Yesterday, my playlist featured a touch of bluegrass. Today, it features another guy who plays a bit of bluegrass … and progressive jazz … and rock … and Celtic … and classical … oh, and did I mention yet that he does a lot of it on a synthesized banjo, as well as a traditional banjo?
His name is Bela Fleck. He’s had a group called the Flecktones, which features a beast on the bass in Victor Wooten and a guy on the “drumitar” (an electronic percussion instrument shaped like a guitar) who calls himself “Future Man” (real name Roy Wooten, Victor’s brother) who can do some amazing things with a unique instrument.
For a look at just how diverse Bela Fleck and the Flecktones’ music can be, just one look at the credits of their live album “Live Art” can give quite an example. There are great jazz and rock names like Branford Marsalis on saxophone, Chick Corea and Bruce Hornsby playing on keyboards, bluegrass dynamos like Sam Bush and Edgar Meyer and Jerry Douglas, and songs ranging from covers of The Beatles’ “Oh, Darlin'” to a taste of “The Ballad of Jed Clampett” and original Fleck tunes throughout. The instruments featured include mandolin and steel drums. It goes beyond bluegrass and jazz and rock and American classical and Celtic music. It gets down to “world music.” It’s basically “kitchen sink music,” as in “everything but the kitchen sink” gets thrown in, and sometimes you just might actually hear the kitchen sink too.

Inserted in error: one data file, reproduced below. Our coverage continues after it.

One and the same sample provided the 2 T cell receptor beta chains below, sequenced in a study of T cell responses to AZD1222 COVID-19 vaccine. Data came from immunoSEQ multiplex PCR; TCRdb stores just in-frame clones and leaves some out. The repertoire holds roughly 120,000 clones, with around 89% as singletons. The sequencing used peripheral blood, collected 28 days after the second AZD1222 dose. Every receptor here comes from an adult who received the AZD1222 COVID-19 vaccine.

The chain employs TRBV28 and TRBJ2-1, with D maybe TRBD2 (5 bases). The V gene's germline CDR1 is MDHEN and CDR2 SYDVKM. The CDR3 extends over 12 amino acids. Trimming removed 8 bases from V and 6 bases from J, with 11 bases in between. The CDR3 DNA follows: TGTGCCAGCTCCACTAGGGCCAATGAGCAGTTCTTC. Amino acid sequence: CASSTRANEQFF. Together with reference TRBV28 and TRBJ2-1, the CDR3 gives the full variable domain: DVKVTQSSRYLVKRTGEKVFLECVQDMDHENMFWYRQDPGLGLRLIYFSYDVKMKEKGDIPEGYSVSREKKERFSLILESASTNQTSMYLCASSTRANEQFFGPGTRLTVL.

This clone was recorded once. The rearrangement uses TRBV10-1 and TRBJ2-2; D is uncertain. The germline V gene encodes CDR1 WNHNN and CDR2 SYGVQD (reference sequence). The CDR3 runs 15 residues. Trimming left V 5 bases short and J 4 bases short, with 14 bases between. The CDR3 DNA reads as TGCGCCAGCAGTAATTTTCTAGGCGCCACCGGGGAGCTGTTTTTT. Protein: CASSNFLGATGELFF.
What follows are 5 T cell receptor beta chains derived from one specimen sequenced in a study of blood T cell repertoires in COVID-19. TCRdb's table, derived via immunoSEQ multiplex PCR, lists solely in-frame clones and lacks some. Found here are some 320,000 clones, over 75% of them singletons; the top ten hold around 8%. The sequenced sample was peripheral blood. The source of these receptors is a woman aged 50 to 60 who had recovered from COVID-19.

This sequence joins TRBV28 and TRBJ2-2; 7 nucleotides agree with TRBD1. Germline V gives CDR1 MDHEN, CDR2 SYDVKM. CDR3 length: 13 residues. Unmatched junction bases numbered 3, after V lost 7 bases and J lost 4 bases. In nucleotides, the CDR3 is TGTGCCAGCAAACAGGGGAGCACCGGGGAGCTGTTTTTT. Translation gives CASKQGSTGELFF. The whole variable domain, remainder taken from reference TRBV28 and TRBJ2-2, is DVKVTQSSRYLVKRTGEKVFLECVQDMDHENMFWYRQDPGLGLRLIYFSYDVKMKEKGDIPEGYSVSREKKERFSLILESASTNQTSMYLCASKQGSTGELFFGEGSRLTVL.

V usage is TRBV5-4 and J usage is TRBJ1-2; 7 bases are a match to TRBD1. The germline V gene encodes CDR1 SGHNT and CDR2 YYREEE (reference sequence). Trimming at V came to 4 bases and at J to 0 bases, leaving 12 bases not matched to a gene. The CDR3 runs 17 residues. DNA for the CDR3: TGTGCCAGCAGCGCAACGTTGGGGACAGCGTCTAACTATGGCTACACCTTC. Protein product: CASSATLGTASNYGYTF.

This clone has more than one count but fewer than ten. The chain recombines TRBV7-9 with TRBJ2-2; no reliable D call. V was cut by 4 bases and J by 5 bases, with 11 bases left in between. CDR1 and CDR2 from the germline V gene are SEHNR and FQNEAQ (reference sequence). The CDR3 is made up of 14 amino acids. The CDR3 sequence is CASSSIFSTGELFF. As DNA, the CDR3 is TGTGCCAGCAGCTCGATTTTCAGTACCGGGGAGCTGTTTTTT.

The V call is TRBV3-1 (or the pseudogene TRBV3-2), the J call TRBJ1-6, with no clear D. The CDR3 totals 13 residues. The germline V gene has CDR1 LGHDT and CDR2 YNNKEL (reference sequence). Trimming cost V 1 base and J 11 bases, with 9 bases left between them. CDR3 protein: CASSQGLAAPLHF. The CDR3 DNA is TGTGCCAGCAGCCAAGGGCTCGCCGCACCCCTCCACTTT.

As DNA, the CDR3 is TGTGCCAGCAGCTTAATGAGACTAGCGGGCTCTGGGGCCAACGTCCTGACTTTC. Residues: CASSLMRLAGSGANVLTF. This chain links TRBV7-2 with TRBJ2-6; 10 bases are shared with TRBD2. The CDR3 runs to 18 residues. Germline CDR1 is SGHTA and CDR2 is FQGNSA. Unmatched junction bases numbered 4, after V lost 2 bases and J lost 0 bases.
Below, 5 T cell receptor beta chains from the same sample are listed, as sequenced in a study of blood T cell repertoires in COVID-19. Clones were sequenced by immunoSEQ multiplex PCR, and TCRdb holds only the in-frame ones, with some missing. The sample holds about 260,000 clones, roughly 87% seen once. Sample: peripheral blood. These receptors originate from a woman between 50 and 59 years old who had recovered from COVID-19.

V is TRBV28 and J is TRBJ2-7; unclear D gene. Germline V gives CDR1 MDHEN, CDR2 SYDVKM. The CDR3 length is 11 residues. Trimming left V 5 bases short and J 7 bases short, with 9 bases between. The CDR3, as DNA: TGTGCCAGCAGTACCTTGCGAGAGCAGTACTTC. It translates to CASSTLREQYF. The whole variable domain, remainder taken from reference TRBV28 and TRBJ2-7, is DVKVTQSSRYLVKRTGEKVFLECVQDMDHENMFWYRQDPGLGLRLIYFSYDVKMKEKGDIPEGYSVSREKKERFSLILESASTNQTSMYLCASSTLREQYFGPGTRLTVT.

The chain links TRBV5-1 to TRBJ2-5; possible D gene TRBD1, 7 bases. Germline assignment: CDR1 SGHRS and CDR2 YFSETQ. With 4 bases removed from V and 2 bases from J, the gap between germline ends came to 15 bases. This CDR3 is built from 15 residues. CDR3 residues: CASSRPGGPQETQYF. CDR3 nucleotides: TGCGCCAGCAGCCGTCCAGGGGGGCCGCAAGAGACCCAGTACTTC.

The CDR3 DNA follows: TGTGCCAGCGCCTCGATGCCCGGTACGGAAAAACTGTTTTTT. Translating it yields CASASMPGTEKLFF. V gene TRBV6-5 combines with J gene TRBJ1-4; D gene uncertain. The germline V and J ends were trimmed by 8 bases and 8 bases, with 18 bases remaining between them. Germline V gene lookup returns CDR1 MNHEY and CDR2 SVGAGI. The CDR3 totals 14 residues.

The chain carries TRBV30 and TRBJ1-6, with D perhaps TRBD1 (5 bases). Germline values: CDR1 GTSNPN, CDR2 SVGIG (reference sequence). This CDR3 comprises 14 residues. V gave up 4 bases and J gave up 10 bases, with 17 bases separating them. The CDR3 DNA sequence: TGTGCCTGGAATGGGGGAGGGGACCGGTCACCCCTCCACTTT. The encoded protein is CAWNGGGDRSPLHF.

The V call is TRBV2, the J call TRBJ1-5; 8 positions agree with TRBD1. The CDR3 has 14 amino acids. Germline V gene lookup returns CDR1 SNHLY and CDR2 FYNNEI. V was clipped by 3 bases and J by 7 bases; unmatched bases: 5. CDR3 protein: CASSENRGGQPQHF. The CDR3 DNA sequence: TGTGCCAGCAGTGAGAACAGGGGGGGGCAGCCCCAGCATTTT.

But that’s just one album from Bela and the Flecktones. They have many of them together, and Bela Fleck alone has a resume beyond the Flecktones that’s wide and diverse. And the best way to appreciate the music is to watch and listen to it being played.
- My music playlist for today (January 26, 2012 edition) (viewfrommiddleclass.wordpress.com)
- Béla Fleck and The Flecktones – Groundbreaking (anymusic.wordpress.com)
- Victor Wooten (b4barcus.wordpress.com)